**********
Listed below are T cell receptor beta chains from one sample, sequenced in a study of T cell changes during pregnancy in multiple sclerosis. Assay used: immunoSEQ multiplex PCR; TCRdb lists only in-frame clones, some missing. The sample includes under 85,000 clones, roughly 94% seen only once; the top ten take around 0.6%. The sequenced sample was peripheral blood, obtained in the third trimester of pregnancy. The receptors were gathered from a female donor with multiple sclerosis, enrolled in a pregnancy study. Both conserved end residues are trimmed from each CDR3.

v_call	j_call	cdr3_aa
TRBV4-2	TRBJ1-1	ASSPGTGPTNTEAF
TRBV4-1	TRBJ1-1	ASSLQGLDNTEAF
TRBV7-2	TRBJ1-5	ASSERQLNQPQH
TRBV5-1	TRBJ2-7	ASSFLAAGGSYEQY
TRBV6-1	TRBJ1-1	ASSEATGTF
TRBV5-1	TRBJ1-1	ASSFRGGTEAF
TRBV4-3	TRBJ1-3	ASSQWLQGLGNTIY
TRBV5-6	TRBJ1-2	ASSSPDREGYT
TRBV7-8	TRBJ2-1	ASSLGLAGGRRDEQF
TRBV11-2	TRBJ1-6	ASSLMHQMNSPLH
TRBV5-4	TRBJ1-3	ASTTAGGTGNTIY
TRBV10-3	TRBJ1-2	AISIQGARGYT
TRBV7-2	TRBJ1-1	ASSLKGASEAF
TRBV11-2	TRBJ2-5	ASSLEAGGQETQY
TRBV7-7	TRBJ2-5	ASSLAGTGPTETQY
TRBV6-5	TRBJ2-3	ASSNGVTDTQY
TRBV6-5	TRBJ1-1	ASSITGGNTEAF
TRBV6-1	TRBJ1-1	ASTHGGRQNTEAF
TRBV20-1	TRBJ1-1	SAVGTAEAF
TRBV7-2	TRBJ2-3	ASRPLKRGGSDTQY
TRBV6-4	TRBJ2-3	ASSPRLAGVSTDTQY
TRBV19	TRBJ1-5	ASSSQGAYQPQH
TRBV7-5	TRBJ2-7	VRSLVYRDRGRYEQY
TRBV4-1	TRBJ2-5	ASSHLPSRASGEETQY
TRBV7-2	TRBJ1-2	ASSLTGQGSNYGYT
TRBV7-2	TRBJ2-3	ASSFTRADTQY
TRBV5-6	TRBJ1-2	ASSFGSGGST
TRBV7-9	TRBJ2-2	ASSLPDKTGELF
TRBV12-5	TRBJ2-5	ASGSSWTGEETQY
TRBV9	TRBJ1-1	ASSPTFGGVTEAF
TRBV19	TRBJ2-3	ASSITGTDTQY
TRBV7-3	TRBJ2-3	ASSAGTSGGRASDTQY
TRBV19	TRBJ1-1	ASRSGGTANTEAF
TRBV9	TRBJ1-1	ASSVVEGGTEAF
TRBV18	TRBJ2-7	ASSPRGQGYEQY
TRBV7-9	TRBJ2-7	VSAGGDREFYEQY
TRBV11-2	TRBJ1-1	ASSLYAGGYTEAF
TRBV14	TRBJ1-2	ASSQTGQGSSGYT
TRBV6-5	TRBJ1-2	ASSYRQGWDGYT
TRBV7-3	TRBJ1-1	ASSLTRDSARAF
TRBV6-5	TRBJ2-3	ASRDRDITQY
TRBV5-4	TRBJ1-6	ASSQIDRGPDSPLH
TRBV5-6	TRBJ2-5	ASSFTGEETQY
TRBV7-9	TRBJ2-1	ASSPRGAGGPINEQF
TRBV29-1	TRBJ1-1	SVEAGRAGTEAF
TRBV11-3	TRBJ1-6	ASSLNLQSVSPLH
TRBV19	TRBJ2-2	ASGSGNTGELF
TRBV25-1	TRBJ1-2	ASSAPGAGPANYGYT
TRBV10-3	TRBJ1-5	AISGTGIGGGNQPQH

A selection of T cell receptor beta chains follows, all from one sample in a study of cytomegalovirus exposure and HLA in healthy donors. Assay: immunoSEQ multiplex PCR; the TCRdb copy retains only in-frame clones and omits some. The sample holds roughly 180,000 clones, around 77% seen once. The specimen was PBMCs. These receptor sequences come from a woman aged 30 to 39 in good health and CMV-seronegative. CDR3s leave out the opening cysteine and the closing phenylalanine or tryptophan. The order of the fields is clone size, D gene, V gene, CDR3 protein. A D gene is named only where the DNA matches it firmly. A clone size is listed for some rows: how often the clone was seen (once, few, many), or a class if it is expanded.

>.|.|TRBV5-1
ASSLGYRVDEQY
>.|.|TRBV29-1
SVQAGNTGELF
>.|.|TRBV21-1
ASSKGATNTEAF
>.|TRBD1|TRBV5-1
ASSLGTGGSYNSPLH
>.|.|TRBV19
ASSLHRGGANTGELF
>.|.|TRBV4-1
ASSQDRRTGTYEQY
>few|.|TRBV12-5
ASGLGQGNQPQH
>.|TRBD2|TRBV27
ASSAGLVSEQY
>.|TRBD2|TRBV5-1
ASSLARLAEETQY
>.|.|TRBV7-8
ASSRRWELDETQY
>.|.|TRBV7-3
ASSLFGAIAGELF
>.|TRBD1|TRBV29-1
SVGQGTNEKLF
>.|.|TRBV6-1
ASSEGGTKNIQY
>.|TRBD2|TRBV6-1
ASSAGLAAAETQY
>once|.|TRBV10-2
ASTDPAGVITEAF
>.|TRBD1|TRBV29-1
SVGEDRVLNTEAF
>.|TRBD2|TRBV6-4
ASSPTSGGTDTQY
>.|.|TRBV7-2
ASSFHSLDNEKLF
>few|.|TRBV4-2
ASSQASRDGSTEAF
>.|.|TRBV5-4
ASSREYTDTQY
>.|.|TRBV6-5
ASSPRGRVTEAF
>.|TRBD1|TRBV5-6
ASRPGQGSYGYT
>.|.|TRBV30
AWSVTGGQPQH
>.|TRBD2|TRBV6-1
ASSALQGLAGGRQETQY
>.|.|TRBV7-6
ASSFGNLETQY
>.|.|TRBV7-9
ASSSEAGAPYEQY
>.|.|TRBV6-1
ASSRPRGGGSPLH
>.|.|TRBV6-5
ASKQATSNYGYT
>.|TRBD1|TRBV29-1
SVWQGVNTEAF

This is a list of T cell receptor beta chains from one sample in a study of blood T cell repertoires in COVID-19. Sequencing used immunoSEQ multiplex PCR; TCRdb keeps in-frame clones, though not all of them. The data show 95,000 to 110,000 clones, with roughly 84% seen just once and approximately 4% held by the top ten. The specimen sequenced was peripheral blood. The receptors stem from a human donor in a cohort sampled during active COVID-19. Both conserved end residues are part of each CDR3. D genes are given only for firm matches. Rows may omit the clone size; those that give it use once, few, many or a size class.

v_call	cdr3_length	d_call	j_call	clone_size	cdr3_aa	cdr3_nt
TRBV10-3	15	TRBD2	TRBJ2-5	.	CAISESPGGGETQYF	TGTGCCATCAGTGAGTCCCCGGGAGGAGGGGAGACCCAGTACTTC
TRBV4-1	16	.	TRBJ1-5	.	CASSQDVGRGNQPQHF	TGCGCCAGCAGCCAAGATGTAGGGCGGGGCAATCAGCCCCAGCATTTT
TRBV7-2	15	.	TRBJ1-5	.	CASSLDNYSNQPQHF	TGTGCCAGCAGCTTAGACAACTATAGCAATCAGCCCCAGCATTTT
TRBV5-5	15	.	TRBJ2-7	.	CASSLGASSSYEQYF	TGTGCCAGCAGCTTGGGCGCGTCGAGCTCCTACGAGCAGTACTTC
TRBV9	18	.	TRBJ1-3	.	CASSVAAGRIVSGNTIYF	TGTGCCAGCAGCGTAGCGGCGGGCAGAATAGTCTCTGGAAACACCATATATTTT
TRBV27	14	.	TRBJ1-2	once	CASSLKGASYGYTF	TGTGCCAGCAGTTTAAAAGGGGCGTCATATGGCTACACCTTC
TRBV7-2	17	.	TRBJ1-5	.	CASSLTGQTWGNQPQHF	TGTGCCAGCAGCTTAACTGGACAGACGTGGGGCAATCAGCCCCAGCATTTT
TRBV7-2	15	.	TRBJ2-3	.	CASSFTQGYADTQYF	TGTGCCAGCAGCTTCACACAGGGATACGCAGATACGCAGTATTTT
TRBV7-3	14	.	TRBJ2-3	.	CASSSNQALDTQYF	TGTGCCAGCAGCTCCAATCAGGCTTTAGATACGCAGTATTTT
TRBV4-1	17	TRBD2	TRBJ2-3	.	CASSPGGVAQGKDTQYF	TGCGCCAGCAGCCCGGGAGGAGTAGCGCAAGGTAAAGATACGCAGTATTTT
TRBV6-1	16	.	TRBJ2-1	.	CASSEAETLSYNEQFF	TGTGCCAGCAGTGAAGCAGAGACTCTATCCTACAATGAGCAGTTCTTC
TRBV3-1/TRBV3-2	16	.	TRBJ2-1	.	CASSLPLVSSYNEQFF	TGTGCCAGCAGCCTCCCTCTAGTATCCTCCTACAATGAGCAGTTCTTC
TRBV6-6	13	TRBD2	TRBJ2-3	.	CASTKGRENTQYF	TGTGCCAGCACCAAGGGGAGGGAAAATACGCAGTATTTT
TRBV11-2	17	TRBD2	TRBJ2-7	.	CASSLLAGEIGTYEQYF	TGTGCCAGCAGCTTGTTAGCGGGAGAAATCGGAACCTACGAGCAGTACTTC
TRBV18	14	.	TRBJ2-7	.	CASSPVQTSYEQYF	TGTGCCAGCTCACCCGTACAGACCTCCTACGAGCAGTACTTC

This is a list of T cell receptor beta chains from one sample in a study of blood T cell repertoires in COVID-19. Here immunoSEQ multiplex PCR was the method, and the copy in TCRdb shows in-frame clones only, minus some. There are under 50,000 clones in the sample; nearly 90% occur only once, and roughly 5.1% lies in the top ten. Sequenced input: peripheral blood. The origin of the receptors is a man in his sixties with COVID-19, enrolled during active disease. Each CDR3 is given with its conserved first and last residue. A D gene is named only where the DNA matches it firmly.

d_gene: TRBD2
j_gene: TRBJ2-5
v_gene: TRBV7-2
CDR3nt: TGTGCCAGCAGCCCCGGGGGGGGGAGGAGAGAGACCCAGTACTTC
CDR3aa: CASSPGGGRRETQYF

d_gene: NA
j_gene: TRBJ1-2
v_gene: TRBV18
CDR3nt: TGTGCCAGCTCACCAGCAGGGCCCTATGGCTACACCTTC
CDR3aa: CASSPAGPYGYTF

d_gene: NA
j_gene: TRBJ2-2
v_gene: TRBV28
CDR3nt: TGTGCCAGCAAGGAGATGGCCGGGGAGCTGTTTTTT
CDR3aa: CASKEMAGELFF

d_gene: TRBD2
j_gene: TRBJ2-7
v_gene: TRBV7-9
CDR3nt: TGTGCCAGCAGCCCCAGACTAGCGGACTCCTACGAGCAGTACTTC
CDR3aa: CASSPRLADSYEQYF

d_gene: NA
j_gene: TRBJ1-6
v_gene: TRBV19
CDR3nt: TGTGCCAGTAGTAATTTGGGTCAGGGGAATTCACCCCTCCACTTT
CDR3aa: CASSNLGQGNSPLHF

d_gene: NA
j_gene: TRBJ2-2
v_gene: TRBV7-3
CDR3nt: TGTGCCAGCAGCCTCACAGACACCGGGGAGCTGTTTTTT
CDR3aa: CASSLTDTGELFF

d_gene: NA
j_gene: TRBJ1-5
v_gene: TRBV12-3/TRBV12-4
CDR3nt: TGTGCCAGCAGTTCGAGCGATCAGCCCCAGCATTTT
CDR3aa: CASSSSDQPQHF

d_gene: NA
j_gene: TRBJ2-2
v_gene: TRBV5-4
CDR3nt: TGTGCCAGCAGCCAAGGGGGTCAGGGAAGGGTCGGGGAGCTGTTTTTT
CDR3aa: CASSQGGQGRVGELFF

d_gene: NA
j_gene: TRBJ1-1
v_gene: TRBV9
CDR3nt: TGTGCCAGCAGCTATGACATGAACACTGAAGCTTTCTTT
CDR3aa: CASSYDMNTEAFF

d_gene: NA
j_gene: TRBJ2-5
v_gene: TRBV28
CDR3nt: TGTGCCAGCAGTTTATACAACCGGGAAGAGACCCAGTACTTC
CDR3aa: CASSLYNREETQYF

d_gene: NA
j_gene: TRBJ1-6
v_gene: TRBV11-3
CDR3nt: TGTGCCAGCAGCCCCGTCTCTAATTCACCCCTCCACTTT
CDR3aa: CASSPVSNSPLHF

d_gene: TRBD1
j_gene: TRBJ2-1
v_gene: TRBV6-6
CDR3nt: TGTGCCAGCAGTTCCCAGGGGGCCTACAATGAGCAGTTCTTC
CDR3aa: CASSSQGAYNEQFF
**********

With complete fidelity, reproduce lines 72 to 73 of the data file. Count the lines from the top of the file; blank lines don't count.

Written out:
ASSRRWELDETQY
>.|.|TRBV7-3